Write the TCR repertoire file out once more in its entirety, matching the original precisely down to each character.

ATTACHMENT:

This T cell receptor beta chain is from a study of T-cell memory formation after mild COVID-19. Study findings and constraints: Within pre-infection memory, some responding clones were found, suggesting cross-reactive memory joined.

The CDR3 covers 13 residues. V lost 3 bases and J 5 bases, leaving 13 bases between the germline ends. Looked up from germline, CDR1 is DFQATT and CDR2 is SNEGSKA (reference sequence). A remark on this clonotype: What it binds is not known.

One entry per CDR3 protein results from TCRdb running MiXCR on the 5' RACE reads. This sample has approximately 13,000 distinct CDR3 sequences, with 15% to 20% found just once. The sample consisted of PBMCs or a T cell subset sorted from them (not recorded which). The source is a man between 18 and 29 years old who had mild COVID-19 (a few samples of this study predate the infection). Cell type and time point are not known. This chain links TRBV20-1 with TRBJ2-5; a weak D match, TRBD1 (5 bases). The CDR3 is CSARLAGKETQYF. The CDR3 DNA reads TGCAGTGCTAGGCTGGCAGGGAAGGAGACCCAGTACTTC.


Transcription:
This T cell receptor beta chain is from a study of T-cell memory formation after mild COVID-19. Study findings and constraints: Within pre-infection memory, some responding clones were found, suggesting cross-reactive memory joined.

The CDR3 covers 13 residues. V lost 3 bases and J 5 bases, leaving 13 bases between the germline ends. Looked up from germline, CDR1 is DFQATT and CDR2 is SNEGSKA (reference sequence). A remark on this clonotype: What it binds is not known.

One entry per CDR3 protein results from TCRdb running MiXCR on the 5' RACE reads. This sample has approximately 13,000 distinct CDR3 sequences, with 15% to 20% found just once. The sample consisted of PBMCs or a T cell subset sorted from them (not recorded which). The source is a man between 18 and 29 years old who had mild COVID-19 (a few samples of this study predate the infection). Cell type and time point are not known. This chain links TRBV20-1 with TRBJ2-5; a weak D match, TRBD1 (5 bases). The CDR3 is CSARLAGKETQYF. The CDR3 DNA reads TGCAGTGCTAGGCTGGCAGGGAAGGAGACCCAGTACTTC.